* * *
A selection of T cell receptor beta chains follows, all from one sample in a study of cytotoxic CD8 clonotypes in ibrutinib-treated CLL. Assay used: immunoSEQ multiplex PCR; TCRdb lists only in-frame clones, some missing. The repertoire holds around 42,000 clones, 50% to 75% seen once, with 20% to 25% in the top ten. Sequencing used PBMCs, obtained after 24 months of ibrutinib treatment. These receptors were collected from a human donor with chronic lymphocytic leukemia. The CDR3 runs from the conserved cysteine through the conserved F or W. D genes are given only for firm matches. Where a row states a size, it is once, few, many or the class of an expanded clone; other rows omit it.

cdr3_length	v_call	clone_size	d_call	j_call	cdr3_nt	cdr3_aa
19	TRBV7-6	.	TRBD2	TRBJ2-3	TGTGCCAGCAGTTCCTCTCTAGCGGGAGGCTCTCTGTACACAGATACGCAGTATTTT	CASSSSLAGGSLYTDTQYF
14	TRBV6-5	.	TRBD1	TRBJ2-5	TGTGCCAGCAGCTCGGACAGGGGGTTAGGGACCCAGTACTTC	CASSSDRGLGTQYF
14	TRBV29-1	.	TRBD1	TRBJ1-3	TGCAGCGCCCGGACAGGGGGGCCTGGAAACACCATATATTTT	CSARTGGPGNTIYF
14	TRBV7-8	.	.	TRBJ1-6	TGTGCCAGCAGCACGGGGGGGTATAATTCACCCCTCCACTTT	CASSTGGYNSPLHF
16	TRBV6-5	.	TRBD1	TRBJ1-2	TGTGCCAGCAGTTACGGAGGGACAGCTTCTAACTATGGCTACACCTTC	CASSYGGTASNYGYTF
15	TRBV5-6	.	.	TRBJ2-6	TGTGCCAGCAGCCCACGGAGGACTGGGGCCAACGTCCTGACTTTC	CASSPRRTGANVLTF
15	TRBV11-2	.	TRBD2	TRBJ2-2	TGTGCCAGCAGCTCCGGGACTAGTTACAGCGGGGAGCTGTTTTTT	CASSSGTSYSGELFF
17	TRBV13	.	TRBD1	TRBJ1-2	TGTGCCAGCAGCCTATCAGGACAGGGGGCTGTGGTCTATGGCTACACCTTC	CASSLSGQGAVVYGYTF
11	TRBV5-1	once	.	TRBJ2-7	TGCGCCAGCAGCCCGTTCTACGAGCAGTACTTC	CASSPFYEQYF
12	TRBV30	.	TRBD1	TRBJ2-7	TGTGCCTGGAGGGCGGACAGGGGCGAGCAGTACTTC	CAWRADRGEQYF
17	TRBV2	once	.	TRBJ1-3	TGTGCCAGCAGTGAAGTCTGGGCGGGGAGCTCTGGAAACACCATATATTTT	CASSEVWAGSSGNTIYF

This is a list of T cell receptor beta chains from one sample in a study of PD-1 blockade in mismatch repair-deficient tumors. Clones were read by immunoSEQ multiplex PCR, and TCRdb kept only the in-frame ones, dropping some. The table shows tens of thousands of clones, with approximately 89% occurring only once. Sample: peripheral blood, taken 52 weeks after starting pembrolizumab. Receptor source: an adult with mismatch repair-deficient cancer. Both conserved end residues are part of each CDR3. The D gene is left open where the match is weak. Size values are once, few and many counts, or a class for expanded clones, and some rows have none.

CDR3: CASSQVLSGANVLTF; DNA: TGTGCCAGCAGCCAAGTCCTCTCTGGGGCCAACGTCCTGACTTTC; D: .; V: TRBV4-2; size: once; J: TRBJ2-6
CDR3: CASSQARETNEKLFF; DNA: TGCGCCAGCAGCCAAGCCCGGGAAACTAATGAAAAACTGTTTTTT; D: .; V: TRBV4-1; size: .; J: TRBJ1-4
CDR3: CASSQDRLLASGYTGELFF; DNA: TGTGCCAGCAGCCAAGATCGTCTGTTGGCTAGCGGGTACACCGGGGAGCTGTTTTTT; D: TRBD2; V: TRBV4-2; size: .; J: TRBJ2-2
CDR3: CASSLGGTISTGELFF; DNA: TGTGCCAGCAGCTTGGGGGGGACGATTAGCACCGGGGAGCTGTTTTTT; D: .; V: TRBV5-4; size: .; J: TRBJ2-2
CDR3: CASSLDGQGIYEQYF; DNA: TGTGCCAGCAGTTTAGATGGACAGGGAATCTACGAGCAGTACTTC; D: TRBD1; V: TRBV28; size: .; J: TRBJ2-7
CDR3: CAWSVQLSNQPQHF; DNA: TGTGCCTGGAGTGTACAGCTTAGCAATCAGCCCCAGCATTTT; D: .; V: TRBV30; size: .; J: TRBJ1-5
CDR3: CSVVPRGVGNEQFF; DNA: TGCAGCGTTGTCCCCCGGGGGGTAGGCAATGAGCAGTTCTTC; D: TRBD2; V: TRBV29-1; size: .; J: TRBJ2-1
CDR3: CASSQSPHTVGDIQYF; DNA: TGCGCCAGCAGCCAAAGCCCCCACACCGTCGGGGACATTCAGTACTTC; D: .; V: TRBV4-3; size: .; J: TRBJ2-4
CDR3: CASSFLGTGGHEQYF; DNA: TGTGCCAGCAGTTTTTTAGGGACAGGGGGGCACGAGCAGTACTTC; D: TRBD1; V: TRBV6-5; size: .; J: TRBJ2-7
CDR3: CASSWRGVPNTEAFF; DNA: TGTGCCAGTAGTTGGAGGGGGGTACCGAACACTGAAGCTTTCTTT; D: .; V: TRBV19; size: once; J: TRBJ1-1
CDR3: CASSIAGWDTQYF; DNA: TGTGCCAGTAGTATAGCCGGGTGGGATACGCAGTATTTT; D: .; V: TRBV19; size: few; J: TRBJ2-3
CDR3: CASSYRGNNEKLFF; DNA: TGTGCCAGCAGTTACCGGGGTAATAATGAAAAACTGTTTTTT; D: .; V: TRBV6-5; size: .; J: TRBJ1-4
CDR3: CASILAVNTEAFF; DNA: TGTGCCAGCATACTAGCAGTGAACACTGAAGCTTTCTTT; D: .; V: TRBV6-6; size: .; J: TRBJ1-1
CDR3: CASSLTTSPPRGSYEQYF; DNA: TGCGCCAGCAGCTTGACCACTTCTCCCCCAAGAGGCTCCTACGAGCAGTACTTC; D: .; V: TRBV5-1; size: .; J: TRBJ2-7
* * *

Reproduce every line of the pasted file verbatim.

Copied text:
A selection of T cell receptor beta chains follows, all from one sample in a study of cytotoxic CD8 clonotypes in ibrutinib-treated CLL. Assay used: immunoSEQ multiplex PCR; TCRdb lists only in-frame clones, some missing. The repertoire holds around 42,000 clones, 50% to 75% seen once, with 20% to 25% in the top ten. Sequencing used PBMCs, obtained after 24 months of ibrutinib treatment. These receptors were collected from a human donor with chronic lymphocytic leukemia. The CDR3 runs from the conserved cysteine through the conserved F or W. D genes are given only for firm matches. Where a row states a size, it is once, few, many or the class of an expanded clone; other rows omit it.

cdr3_length	v_call	clone_size	d_call	j_call	cdr3_nt	cdr3_aa
19	TRBV7-6	.	TRBD2	TRBJ2-3	TGTGCCAGCAGTTCCTCTCTAGCGGGAGGCTCTCTGTACACAGATACGCAGTATTTT	CASSSSLAGGSLYTDTQYF
14	TRBV6-5	.	TRBD1	TRBJ2-5	TGTGCCAGCAGCTCGGACAGGGGGTTAGGGACCCAGTACTTC	CASSSDRGLGTQYF
14	TRBV29-1	.	TRBD1	TRBJ1-3	TGCAGCGCCCGGACAGGGGGGCCTGGAAACACCATATATTTT	CSARTGGPGNTIYF
14	TRBV7-8	.	.	TRBJ1-6	TGTGCCAGCAGCACGGGGGGGTATAATTCACCCCTCCACTTT	CASSTGGYNSPLHF
16	TRBV6-5	.	TRBD1	TRBJ1-2	TGTGCCAGCAGTTACGGAGGGACAGCTTCTAACTATGGCTACACCTTC	CASSYGGTASNYGYTF
15	TRBV5-6	.	.	TRBJ2-6	TGTGCCAGCAGCCCACGGAGGACTGGGGCCAACGTCCTGACTTTC	CASSPRRTGANVLTF
15	TRBV11-2	.	TRBD2	TRBJ2-2	TGTGCCAGCAGCTCCGGGACTAGTTACAGCGGGGAGCTGTTTTTT	CASSSGTSYSGELFF
17	TRBV13	.	TRBD1	TRBJ1-2	TGTGCCAGCAGCCTATCAGGACAGGGGGCTGTGGTCTATGGCTACACCTTC	CASSLSGQGAVVYGYTF
11	TRBV5-1	once	.	TRBJ2-7	TGCGCCAGCAGCCCGTTCTACGAGCAGTACTTC	CASSPFYEQYF
12	TRBV30	.	TRBD1	TRBJ2-7	TGTGCCTGGAGGGCGGACAGGGGCGAGCAGTACTTC	CAWRADRGEQYF
17	TRBV2	once	.	TRBJ1-3	TGTGCCAGCAGTGAAGTCTGGGCGGGGAGCTCTGGAAACACCATATATTTT	CASSEVWAGSSGNTIYF

This is a list of T cell receptor beta chains from one sample in a study of PD-1 blockade in mismatch repair-deficient tumors. Clones were read by immunoSEQ multiplex PCR, and TCRdb kept only the in-frame ones, dropping some. The table shows tens of thousands of clones, with approximately 89% occurring only once. Sample: peripheral blood, taken 52 weeks after starting pembrolizumab. Receptor source: an adult with mismatch repair-deficient cancer. Both conserved end residues are part of each CDR3. The D gene is left open where the match is weak. Size values are once, few and many counts, or a class for expanded clones, and some rows have none.

CDR3: CASSQVLSGANVLTF; DNA: TGTGCCAGCAGCCAAGTCCTCTCTGGGGCCAACGTCCTGACTTTC; D: .; V: TRBV4-2; size: once; J: TRBJ2-6
CDR3: CASSQARETNEKLFF; DNA: TGCGCCAGCAGCCAAGCCCGGGAAACTAATGAAAAACTGTTTTTT; D: .; V: TRBV4-1; size: .; J: TRBJ1-4
CDR3: CASSQDRLLASGYTGELFF; DNA: TGTGCCAGCAGCCAAGATCGTCTGTTGGCTAGCGGGTACACCGGGGAGCTGTTTTTT; D: TRBD2; V: TRBV4-2; size: .; J: TRBJ2-2
CDR3: CASSLGGTISTGELFF; DNA: TGTGCCAGCAGCTTGGGGGGGACGATTAGCACCGGGGAGCTGTTTTTT; D: .; V: TRBV5-4; size: .; J: TRBJ2-2
CDR3: CASSLDGQGIYEQYF; DNA: TGTGCCAGCAGTTTAGATGGACAGGGAATCTACGAGCAGTACTTC; D: TRBD1; V: TRBV28; size: .; J: TRBJ2-7
CDR3: CAWSVQLSNQPQHF; DNA: TGTGCCTGGAGTGTACAGCTTAGCAATCAGCCCCAGCATTTT; D: .; V: TRBV30; size: .; J: TRBJ1-5
CDR3: CSVVPRGVGNEQFF; DNA: TGCAGCGTTGTCCCCCGGGGGGTAGGCAATGAGCAGTTCTTC; D: TRBD2; V: TRBV29-1; size: .; J: TRBJ2-1
CDR3: CASSQSPHTVGDIQYF; DNA: TGCGCCAGCAGCCAAAGCCCCCACACCGTCGGGGACATTCAGTACTTC; D: .; V: TRBV4-3; size: .; J: TRBJ2-4
CDR3: CASSFLGTGGHEQYF; DNA: TGTGCCAGCAGTTTTTTAGGGACAGGGGGGCACGAGCAGTACTTC; D: TRBD1; V: TRBV6-5; size: .; J: TRBJ2-7
CDR3: CASSWRGVPNTEAFF; DNA: TGTGCCAGTAGTTGGAGGGGGGTACCGAACACTGAAGCTTTCTTT; D: .; V: TRBV19; size: once; J: TRBJ1-1
CDR3: CASSIAGWDTQYF; DNA: TGTGCCAGTAGTATAGCCGGGTGGGATACGCAGTATTTT; D: .; V: TRBV19; size: few; J: TRBJ2-3
CDR3: CASSYRGNNEKLFF; DNA: TGTGCCAGCAGTTACCGGGGTAATAATGAAAAACTGTTTTTT; D: .; V: TRBV6-5; size: .; J: TRBJ1-4
CDR3: CASILAVNTEAFF; DNA: TGTGCCAGCATACTAGCAGTGAACACTGAAGCTTTCTTT; D: .; V: TRBV6-6; size: .; J: TRBJ1-1
CDR3: CASSLTTSPPRGSYEQYF; DNA: TGCGCCAGCAGCTTGACCACTTCTCCCCCAAGAGGCTCCTACGAGCAGTACTTC; D: .; V: TRBV5-1; size: .; J: TRBJ2-7